Kampung (village) Boy

The questions come pouring in like milk into an unsuspecting cereal bowl. I could have never anticipated the amount of feedback and inquisitions that I have received from folks back home. It is humbling that so many people are following my quest. I am doing by best to write blog posts regularly, but the allure of further exploring Malaysia constantly trumps any desire to write in my sporadic free time. For the most part I am busy with lesson planning, teaching, and after school extracurricular activities. The majority of the extracurriculars at this point and time consist of sports, but I’m working on getting an English club up and running. I play a lot of football (soccer) with the students, but in the intense heat we resort to playing in short spurts. I’ve learned a couple new Malaysian sports like tacro, which resembles juggling a soccer ball only using a small, plastic sphere that is-kind-of-but-not-really a ball. They also have their version of bocce ball, which is almost identical to the game found in America, with a few minor rule differences. My favorite, and most successful lesson to this point is ‘Dear Mr. Matt’. An issue in some classes is that the students lacking confidence in their speaking skills will speak to me through other students, using them as translators. To combat this, each student must write me a letter weekly. Some of the topics thus far have been: what do you want to learn this year? What do you know about America? Tell me anything about yourself. The responses have been genuine and surprisingly coherent. I’ve learned the English writing level is higher than the speaking level. I hope to continue this for the entire school year as it allows me to speak one-on-one with everyone and it forces them to be individualistic and at times, creative.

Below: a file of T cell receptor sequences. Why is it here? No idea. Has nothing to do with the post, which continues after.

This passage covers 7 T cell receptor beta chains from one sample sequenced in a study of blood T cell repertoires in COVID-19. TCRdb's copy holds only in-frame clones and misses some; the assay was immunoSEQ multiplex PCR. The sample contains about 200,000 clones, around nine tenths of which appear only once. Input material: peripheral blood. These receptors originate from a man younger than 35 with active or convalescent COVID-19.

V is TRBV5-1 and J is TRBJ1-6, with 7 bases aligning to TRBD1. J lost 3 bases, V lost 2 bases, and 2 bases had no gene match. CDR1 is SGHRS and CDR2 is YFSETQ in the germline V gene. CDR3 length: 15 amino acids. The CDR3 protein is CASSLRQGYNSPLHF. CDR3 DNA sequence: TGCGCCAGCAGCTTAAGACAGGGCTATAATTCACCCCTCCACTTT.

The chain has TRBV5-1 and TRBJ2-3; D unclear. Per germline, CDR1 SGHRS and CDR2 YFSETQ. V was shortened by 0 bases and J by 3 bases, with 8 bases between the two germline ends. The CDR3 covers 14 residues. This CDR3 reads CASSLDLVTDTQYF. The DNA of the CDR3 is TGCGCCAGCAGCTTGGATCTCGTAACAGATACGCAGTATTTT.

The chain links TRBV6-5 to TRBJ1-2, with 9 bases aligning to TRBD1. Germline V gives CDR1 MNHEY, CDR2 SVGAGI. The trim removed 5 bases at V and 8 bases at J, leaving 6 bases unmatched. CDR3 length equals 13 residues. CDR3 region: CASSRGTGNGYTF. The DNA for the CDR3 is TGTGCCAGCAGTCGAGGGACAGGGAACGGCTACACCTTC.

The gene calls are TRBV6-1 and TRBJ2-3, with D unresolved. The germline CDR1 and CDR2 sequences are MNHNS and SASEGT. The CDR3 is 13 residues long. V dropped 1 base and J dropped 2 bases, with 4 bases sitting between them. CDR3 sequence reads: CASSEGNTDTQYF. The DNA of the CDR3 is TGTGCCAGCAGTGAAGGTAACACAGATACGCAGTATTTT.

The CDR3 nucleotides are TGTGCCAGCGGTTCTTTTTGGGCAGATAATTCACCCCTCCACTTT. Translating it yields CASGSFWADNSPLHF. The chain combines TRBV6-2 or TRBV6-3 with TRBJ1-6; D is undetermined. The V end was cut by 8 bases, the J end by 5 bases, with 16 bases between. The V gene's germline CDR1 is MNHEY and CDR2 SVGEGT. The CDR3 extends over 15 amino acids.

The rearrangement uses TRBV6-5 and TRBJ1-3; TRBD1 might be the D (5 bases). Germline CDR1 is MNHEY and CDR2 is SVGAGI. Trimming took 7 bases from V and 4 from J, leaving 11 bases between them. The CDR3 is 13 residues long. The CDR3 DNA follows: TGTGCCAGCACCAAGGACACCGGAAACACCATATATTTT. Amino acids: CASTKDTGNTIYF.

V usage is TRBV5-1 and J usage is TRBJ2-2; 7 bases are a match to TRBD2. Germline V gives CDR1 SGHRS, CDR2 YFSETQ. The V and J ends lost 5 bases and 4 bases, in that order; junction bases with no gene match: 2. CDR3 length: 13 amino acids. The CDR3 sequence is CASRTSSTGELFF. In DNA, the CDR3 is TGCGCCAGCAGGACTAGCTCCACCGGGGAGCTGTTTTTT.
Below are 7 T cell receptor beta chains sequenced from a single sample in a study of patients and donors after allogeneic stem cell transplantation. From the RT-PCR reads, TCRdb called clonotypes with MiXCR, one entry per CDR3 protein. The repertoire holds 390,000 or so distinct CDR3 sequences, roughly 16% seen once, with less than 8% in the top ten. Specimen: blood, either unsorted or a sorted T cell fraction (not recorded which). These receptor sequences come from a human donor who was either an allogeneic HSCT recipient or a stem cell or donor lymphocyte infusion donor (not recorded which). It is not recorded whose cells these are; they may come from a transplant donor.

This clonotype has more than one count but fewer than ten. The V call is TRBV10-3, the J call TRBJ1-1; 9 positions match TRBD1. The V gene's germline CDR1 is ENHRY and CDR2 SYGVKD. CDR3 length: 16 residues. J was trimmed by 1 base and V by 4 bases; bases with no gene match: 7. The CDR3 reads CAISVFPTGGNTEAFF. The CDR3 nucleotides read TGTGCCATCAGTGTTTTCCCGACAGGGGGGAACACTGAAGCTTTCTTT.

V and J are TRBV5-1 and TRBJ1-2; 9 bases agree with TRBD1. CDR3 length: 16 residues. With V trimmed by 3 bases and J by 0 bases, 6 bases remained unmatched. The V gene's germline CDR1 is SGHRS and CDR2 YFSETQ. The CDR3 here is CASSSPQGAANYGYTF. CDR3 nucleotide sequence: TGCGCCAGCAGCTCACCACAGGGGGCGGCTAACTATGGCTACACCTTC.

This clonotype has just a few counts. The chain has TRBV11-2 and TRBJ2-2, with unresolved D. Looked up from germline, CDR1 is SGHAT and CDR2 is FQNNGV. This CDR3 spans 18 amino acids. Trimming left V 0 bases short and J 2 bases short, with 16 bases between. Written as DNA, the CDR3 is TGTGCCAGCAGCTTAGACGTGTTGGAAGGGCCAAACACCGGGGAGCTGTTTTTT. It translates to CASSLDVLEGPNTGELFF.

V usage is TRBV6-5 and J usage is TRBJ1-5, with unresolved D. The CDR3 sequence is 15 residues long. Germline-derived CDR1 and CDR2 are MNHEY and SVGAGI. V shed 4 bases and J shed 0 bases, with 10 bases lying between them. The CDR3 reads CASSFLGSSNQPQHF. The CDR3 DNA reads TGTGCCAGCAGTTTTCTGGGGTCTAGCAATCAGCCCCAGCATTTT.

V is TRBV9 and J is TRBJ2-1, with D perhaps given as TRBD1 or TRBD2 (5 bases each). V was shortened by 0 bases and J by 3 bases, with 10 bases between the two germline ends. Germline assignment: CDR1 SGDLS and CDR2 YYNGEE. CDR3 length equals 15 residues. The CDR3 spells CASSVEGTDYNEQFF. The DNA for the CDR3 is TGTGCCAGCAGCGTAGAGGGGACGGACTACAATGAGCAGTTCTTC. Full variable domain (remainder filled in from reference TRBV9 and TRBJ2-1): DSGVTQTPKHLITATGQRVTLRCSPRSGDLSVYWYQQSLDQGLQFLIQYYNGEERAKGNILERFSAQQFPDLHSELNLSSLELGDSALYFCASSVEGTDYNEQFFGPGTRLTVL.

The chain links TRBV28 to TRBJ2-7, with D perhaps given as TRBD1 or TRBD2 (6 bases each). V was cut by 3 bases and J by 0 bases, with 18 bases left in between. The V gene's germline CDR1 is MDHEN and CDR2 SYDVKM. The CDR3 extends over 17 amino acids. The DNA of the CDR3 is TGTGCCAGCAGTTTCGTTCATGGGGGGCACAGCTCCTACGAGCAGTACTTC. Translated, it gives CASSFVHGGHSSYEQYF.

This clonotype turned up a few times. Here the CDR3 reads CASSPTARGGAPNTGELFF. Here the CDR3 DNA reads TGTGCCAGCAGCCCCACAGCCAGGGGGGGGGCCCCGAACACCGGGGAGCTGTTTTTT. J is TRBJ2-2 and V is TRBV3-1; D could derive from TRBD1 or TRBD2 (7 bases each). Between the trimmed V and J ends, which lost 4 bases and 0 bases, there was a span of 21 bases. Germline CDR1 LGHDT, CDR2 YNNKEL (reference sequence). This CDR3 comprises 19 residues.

Outside of the classroom I continue to traverse this scenic country. I was speaking with a few ETA friends the other night and we were reminiscing about the first month in our respective placements. I acknowledged that in my opinion, each weekend has been spectacular and yet the next one has never failed to supersede it. Last weekend we had a 5 day break for Chinese New Year, which I was thrilled about, but at the same time baffled by since my community is about 95% Muslim-Malay. But hey, no complaints on my end about days off. I stayed local for holiday, spent some time with a couple teachers and, with their help, saw some of the real Malaysia that I hadn’t been exposed to yet. I went to a batik factory, which makes those tribal-patterned shirts that I am obsessed with. I read about history and religion in the state museum, which also boasts that it is the largest in Malaysia. I attended a dual wedding where 2 sisters were celebrating their marriage on the same day; I’m obliged to say I was the guest of honor. I supported the local football team, the Terengganu Turtles as they battled Slime Darby to an epic 2-1 victory. It felt great to be a part of the cheering and camaraderie of live sports again, although it was interesting to bear witness to that same level of passion and enthusiasm sans alcohol. Finally, I put on my touristy bucket hat, wore my camera strap around my neck, and visited the elephant village near my house. I spent the day riding, feeding, and playing with three elephants. Cross off the number one item on my Malaysia bucket-list. I sat for a few minutes thinking of how I would convey the emotions from that day and I realized it is what it is; indescribable.


This past weekend five other ETAs and I ventured out into open waters headed for the Perhentian Islands off of the eastern coast of Malaysia. The boat ride was only about 30 minutes, and we were all speechless when we arrived. This was the national geographic, dictionary definition of paradise that you see in the magazines. Pristine white beaches, a plethora of flora and animal species, and a laid back, untouched vibe graced the island. I met people from all over the world who had traveled there for the renowned scuba diving. Since none of us were certified, we spent the day snorkeling instead, witnessing everything from sharks and eels to two giant, graceful turtles. We spent our evening eating a respectable imitation of pizza, enjoying some drinks, and dancing at a small beachfront bar and restaurant with an eclectic crew of characters. I actually had to convince myself to leave the next day. As much as I’ve enjoyed these last two weekends, it’s time to plan the next adventure: Thailand in 2 weeks.


That’s all for now, enjoy the photos and know that you are all missed by yours truly!


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